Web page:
Want to borrow a book from BYU?

Here’s what you’ll need to borrow two books (a.p.r. $16) from the Lord’s University’s Harold B. Lee (Prophet, Seer, Revelator) Library:

1.  State Issued Driver’s License

2.  University issued Identification

Given that I obtained my university identification from my state driver’s license, one would imagine that the State of Utah is sufficiently concerned with forgery that security guards at the BYU would accept such identification as authentic.  But no…

Now you’ll need a letter, with your address.  After walking back to your car, under a sun only describable as Full of Wrath, you’ll find that the security guard doubts the collective authenticity of your state issued driver’s license, your university faculty identification, and your letter from the State of Alabama which you happened to have in your car.  So, faced with a 22 year-old slow-wit in a uniform, who “thinks” the letter isn’t gonna work, you’ll have to walk back to your car, passing your children hiding from the sun’s wrath, in order to obtain the evelope for said letter, because the slow-wit believes one cannot fake red ink on the outside of an evelope, yet numerous barcodes are apparently easily deciphered by his supervisor as potentially fake.  Envelope in hand, upon tossing the materials before the guard, you also need the following, in order to obtain your two books for two weeks:

3.  Vocabulary that does not include “shit” or “hurry up” or “feel like big man in that little uniform?”

Finding yourself lacking the third essential piece, you’ll now be told that your case is “special,” and because he doesn’t like people swearing, you get to wait for the slow-witted security guard to attempt to dial his supervisor.  When you demand your “papers,” and walk to another guard less concered with preventing library-targeted interstate forgery, he’ll accompany you and, thus, you’ll find yourself requiring:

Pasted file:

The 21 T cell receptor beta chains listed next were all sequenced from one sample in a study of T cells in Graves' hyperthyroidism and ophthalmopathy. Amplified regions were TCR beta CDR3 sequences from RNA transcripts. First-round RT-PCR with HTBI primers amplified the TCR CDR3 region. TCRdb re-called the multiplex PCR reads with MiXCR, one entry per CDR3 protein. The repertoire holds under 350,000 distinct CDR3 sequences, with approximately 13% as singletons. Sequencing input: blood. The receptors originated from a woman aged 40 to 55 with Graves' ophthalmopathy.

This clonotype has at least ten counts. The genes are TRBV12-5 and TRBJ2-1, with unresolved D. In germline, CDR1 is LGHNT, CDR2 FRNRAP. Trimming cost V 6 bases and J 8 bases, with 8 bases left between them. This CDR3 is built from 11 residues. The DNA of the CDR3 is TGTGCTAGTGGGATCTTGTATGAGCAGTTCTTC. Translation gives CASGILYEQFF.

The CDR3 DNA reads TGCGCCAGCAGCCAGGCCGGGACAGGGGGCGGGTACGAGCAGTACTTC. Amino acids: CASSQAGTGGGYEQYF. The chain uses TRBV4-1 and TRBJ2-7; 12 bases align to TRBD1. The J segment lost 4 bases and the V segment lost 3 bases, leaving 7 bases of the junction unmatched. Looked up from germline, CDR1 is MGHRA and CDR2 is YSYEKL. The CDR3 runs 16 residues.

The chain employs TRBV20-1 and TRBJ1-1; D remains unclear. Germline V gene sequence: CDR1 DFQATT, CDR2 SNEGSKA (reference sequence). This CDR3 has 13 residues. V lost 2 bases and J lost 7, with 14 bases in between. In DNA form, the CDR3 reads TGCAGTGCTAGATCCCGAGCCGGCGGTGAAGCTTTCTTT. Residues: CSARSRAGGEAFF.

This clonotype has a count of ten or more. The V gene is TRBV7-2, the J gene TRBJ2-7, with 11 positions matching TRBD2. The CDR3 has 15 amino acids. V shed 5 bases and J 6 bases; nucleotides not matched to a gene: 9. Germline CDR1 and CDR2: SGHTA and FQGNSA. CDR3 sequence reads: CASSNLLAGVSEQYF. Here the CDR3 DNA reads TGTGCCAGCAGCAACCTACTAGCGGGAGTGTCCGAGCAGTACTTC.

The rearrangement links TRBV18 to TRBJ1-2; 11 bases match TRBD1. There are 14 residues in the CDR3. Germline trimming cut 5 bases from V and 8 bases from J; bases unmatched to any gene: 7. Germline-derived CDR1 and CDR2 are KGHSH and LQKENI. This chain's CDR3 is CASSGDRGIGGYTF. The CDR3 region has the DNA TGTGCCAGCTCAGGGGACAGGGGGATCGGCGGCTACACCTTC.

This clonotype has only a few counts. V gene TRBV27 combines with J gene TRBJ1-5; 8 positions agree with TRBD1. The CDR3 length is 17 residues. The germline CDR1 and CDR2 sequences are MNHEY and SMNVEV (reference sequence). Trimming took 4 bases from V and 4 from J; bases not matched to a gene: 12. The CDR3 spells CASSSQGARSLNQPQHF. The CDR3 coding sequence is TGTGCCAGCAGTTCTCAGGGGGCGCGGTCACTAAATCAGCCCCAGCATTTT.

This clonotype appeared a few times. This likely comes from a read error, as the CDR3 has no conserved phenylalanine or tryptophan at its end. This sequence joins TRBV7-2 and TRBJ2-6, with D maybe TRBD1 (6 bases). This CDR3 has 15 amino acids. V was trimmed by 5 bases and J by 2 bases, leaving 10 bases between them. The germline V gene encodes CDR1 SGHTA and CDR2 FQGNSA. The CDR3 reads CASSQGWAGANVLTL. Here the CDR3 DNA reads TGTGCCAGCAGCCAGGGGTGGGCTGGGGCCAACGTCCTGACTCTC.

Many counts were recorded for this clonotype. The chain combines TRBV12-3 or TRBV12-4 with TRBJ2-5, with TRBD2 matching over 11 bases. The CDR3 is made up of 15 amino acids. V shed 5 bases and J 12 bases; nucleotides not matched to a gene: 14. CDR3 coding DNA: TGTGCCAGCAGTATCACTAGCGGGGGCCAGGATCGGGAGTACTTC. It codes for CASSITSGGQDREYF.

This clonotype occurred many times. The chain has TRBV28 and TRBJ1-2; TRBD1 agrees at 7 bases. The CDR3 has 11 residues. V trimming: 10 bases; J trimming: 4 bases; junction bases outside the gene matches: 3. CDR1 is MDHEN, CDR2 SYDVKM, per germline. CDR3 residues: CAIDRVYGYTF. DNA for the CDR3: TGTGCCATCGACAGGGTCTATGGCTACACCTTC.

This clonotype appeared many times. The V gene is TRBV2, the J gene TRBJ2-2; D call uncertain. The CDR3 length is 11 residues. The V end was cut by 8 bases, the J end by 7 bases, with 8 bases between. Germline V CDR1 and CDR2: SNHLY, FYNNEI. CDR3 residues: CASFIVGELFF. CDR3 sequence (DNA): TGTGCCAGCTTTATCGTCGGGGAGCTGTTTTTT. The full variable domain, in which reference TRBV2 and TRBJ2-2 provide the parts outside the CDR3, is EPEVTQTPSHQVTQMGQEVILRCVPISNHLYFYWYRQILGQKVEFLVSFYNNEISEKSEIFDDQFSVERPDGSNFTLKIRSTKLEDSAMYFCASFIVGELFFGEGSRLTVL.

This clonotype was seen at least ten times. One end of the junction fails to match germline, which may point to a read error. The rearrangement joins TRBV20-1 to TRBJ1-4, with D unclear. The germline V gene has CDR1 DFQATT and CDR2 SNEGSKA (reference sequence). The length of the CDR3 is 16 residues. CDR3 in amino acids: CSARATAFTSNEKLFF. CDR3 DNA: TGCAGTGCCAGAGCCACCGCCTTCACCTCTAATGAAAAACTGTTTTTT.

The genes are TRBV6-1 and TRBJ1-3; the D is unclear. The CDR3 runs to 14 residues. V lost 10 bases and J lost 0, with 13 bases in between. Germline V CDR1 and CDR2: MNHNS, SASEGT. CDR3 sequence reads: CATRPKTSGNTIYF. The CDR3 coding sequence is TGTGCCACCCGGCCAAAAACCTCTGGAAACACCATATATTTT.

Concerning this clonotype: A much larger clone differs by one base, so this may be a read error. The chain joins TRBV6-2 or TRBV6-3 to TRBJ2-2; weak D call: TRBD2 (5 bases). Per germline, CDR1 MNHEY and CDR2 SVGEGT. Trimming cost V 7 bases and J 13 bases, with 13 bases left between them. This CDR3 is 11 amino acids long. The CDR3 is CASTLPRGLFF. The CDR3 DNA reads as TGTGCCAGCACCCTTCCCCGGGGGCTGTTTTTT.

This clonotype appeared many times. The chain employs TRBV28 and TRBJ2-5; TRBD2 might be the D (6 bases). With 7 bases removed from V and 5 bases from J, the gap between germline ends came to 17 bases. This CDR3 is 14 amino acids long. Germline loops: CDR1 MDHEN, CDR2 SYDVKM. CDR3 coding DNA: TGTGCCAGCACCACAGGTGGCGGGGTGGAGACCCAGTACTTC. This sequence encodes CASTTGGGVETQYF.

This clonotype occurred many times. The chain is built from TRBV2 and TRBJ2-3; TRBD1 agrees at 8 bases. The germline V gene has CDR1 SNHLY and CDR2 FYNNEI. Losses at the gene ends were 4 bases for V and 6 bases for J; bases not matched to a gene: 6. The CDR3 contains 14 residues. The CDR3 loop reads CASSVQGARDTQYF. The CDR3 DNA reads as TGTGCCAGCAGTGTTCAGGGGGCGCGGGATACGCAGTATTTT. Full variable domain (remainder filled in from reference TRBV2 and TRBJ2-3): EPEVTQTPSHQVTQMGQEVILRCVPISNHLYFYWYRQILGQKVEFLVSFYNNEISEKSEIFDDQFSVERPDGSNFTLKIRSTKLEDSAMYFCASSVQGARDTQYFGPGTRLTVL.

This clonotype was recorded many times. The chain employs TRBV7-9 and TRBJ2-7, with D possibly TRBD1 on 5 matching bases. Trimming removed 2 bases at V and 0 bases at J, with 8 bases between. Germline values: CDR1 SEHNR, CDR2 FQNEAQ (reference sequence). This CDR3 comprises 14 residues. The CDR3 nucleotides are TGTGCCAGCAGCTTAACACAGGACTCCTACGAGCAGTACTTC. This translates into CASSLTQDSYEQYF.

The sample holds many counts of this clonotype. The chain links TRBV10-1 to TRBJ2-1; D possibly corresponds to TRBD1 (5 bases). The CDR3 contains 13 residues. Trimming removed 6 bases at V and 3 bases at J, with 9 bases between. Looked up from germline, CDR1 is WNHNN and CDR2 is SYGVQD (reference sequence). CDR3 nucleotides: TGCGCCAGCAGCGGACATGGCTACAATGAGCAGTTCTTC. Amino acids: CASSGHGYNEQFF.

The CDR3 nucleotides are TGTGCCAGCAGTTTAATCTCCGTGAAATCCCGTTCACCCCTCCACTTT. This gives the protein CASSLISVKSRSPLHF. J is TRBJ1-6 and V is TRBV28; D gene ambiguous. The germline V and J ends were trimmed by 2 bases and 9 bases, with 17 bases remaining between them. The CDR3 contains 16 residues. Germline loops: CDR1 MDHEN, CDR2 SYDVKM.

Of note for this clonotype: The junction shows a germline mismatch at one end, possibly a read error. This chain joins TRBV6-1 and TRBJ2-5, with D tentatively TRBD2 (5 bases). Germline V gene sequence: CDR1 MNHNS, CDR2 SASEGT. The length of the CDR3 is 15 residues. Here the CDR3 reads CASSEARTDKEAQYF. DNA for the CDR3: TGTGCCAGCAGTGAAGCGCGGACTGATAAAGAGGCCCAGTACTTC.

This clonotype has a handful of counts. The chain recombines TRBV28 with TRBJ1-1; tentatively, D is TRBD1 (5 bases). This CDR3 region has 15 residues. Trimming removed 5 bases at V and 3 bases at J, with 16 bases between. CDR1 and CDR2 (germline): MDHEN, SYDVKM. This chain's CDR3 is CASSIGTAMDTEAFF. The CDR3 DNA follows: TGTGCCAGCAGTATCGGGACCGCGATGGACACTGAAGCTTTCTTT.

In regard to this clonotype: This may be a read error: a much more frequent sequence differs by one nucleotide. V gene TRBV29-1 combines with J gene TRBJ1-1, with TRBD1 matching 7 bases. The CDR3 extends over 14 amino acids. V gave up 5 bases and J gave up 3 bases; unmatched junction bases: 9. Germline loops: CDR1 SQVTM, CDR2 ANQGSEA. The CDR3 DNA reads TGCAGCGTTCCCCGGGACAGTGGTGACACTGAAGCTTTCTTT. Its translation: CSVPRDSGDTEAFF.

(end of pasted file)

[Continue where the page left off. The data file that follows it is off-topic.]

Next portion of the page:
4.  25 minutes, while another guard calls to verify your address.

Who is he calling?  Perhaps Thomas Monson, charged with protecting the Lord’s Sacred Resources like Books, but not souls.  Why verify an address printed on a letter sent on State stationary, in an envelope with red ink on the outside, which happens to match your state issued driver’s license, as well as your university identification?  Because, he explains, they get people trying to fake those.  When asked, seriously, you get people faking driver’s licenses in order to check out books?  He’ll admit that no, that doesn’t happen.  You have this time with the new less-slow-witted guard because their computer is “down, or something”.

When you finally obtain the stamp, yes, an actual stamp from another security guard, you’ll be treated to a another fifteen minute wait as the circulation clerk figures out how to apply her new skills in reading, typing, and looking at a monitor.  Now, you have almost everything you need to check out two books from a library where you previously checked out books for nearly a decade, with never even a late fee besmirching your account, but not everything.  Oh no.  Now you need time, and lots of it, as the Lord’s University Prophet Seer Revelator library clerk tempts the heavens by entering their byzantine data entry process.

Then you’ll find, as you exit, that you cannot even have the human pleasure of telling Captain America all the things you think he should do with his body.  He’s at lunch.

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3 thoughts on “Want to borrow a book from BYU?

  1. Emily Farris says:

    When I signed up for this the officer was very nice. When I questioned the need for a postmarked piece of mail, she explained the reasoning behind it. I guess this past year they had over $15,000 worth of books stolen from the library by a couple of people who filled out the appropriate paperwork and wrote a check that later bounced. They haven’t been able to locate the individuals because they gave false information. As such, the real cop in charge of security at the library instituted this new policy. You shouldn’t take out your frustrations on the security officers. They are given certain policies and procedures to follow. Among those are only accepting letters with a postmark and passing on “belligerent” cases to their superior officer. I know it’s frustrating, I had to drive home to get a piece of mail, but I understand the reasoning behind it. If you have a complaint, feel free to file it with the officer in charge, not his underlings.

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